- Methotrexate can cause embryo-fetal toxicity and fetal death when administered during pregnancy. Consider the risks and benefits of Xatmep and risks to the fetus when prescribing to a pregnant patient with a neoplastic disease. Effective contraception should be practiced by patients of reproductive potential while receiving Xatmep therapy, and for 3 and 6 months afterwards for males and females, respectively. Xatmep is contraindicated in non-neoplastic disease.
- Effects on reproduction: Methotrexate can cause impairment of fertility, oligospermia, and menstrual dysfunction. It is unknown if the infertility is reversible in affected patients.
- Increased toxicity in third-space accumulation. Evacuate significant third-space accumulation prior to methotrexate administration.
- Immunizations may be ineffective when given during Xatmep therapy.
- Immunization with live virus vaccines is not recommended during Xatmep therapy.
- Concomitant radiation therapy increases the risk of soft tissue necrosis and osteonecrosis associated with methotrexate.
- Closely monitor laboratory parameters for hematology, renal function, and liver function. Increase monitoring during initial dosing, dose changes, and during periods of increased risk of elevated methotrexate blood levels (e.g., dehydration).
- Pulmonary function tests may be useful if methotrexate-induced lung disease is suspected, especially if baseline measurements are available.
- Risk of improper dosing: Once-weekly dosing is appropriate. Fatal toxicity has been reported with daily dosing. An accurate milliliter measuring device should be used. Inform patients that a household teaspoon is not an accurate measuring device and could lead to overdosage.
- Advise women not to breastfeed during Xatmep therapy.
Xatmep is contraindicated in pregnant patients with non-malignant disease and in patients with severe hypersensitivity to methotrexate.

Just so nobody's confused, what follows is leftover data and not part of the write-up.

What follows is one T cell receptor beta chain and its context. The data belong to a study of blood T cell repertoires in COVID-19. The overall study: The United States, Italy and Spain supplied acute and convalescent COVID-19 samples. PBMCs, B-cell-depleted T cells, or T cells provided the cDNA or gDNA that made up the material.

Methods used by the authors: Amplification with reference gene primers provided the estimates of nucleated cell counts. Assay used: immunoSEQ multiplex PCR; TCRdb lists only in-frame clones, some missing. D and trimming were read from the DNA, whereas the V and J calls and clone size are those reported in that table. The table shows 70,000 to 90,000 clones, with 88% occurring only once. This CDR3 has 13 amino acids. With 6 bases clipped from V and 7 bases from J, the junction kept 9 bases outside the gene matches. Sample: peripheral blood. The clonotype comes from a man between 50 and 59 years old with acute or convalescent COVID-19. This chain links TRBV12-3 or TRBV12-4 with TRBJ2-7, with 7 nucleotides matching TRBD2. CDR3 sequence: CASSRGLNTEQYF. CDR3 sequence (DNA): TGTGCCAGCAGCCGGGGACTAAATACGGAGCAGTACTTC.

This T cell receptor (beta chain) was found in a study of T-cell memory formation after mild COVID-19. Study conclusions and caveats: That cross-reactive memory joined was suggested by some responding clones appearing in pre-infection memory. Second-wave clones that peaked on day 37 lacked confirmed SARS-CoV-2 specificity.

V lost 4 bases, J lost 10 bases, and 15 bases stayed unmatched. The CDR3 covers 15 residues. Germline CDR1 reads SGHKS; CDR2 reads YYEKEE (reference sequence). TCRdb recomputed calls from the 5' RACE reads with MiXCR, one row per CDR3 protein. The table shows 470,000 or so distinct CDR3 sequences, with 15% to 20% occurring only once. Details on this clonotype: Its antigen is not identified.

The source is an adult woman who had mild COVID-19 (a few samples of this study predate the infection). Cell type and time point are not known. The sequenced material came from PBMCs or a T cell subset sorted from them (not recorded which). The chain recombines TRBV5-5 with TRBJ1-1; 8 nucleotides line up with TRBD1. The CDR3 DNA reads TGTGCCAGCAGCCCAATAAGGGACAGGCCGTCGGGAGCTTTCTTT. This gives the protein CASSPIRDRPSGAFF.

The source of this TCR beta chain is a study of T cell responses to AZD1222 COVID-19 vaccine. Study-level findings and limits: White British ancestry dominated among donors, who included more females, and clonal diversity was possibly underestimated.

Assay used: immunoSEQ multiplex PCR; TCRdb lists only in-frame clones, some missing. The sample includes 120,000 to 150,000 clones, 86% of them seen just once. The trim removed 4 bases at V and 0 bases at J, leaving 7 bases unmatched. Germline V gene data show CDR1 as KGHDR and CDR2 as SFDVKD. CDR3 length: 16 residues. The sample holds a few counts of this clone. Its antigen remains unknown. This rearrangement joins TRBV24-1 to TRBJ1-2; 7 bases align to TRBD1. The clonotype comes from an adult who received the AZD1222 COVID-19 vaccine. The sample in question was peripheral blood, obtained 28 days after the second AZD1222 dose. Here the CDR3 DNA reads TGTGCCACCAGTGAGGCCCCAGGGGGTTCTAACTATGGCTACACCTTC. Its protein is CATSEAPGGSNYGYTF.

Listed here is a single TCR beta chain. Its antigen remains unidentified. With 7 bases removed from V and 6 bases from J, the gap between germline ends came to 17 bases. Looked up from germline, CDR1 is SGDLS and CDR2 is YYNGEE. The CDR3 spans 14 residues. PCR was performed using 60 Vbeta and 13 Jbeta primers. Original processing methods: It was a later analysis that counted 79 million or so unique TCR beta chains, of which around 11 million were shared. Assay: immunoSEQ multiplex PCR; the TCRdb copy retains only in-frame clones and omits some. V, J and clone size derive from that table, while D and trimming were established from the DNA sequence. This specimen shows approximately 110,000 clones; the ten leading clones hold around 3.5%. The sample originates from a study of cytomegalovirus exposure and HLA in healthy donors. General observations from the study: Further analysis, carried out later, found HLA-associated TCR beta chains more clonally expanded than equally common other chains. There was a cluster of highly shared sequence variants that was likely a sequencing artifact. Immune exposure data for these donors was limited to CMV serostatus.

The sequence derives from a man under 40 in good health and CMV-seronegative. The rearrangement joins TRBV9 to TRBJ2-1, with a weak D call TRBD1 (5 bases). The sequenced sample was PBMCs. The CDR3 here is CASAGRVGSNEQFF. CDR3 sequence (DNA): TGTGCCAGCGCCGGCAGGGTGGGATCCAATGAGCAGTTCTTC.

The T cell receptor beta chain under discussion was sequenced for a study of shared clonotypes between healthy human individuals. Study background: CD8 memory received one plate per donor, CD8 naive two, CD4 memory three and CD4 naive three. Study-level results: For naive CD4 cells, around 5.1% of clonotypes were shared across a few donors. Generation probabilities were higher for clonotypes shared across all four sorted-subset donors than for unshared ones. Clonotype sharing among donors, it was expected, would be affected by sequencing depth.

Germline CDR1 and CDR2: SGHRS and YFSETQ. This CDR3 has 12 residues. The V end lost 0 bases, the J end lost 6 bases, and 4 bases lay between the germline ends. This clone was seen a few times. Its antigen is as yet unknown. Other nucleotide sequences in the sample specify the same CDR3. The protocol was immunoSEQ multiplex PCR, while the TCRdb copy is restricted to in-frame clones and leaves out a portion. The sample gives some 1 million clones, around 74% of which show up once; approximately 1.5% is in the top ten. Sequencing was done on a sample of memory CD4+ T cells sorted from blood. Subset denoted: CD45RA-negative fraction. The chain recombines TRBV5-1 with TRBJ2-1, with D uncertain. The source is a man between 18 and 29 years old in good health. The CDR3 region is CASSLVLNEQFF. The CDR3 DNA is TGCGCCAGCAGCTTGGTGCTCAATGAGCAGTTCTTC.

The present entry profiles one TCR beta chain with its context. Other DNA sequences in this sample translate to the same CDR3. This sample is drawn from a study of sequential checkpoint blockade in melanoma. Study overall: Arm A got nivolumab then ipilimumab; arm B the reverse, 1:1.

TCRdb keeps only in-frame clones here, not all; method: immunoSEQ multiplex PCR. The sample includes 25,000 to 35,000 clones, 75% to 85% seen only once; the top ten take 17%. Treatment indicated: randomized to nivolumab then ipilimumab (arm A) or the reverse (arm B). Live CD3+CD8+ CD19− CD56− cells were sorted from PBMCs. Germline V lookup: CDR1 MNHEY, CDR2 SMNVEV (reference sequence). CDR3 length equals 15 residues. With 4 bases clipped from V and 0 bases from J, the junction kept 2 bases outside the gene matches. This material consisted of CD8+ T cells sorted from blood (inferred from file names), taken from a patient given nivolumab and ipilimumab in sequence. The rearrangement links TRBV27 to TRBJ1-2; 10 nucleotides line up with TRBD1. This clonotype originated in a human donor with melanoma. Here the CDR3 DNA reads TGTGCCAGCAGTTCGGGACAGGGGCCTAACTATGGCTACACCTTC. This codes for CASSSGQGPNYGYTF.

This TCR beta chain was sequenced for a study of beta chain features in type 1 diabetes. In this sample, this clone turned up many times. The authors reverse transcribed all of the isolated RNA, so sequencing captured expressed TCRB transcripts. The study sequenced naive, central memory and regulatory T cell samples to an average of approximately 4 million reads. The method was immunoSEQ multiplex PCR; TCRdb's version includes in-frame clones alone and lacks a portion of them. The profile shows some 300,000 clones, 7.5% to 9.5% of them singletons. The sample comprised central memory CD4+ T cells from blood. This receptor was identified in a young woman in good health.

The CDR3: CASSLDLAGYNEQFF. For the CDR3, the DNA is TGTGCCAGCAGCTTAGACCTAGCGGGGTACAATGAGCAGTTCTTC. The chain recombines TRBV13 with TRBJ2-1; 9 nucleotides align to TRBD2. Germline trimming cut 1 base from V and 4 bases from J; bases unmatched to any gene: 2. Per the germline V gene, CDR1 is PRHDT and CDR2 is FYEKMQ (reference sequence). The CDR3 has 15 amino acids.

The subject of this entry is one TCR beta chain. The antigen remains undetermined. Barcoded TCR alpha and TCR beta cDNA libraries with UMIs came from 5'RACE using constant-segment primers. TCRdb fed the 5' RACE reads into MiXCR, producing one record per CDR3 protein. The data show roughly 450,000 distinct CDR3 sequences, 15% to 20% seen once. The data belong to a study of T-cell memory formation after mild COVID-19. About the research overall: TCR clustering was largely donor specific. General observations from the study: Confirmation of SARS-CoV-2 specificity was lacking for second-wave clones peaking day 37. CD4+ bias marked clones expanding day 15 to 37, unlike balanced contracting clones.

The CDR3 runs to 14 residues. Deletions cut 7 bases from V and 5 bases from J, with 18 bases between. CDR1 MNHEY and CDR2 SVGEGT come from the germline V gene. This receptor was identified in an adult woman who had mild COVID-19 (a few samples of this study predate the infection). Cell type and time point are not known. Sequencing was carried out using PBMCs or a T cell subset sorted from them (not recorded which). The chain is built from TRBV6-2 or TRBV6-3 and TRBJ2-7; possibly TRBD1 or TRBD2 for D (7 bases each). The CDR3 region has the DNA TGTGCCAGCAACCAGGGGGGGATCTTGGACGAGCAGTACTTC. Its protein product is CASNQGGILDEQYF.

Warnings and Precautions: See full Prescribing Information for additional information.
- Most common adverse reactions are ulcerative stomatitis, leukopenia, nausea, abdominal distress, and elevated liver function tests.
- Other frequently reported reactions are malaise, fatigue, chills and fever, dizziness, and decreased resistance to infection.
- The approximate incidences of adverse reactions reported in pediatric patients with JIA treated with oral, weekly doses of methotrexate (5 to 20 mg/m2week or 0.1 to 0.65 mg/kg/week) were as follows (virtually all patients were receiving concomitant nonsteroidal anti-inflammatory drugs, and some also were taking low doses of corticosteroids): elevated liver function tests, 14%; gastrointestinal reactions (e.g., nausea, vomiting, diarrhea), 11%; stomatitis, 2%; leukopenia, 2%; headache, 1.2%; alopecia, 0.5%; dizziness, 0.2%; and rash, 0.2%. Although there is experience with dosing up to 30 mg/m2/week in JIA, the published data for doses above 20 mg/m2/week are too limited to provide reliable estimates of adverse reaction rates.
- Penicillins may reduce the clearance of methotrexate; increased serum concentrations of methotrexate with concomitant hematologic and gastrointestinal toxicity have been observed with methotrexate. Monitor patients accordingly.
- Trimethoprim/sulfamethoxazole has been reported to increase bone marrow suppression in patients receiving methotrexate. Monitor patients accordingly.
- Hepatotoxins: May increase hepatotoxicity. Monitor patients receiving concomitant hepatotoxins for signs of hepatotoxicity.
- Probenecid may reduce renal elimination of methotrexate; consider alternative drugs.
- Theophylline: May decrease theophylline clearance. Monitor theophylline levels.
To report SUSPECTED ADVERSE REACTIONS, contact Silvergate Pharmaceuticals at 1-855-379-0383, or FDA at 1-800-FDA-1088 or www.fda.gov/MedWatch.
Inform caregivers and patients of the need for proper storage and disposal of dispensing bottles and dosing devices.
Keep this and all medications out of reach of children.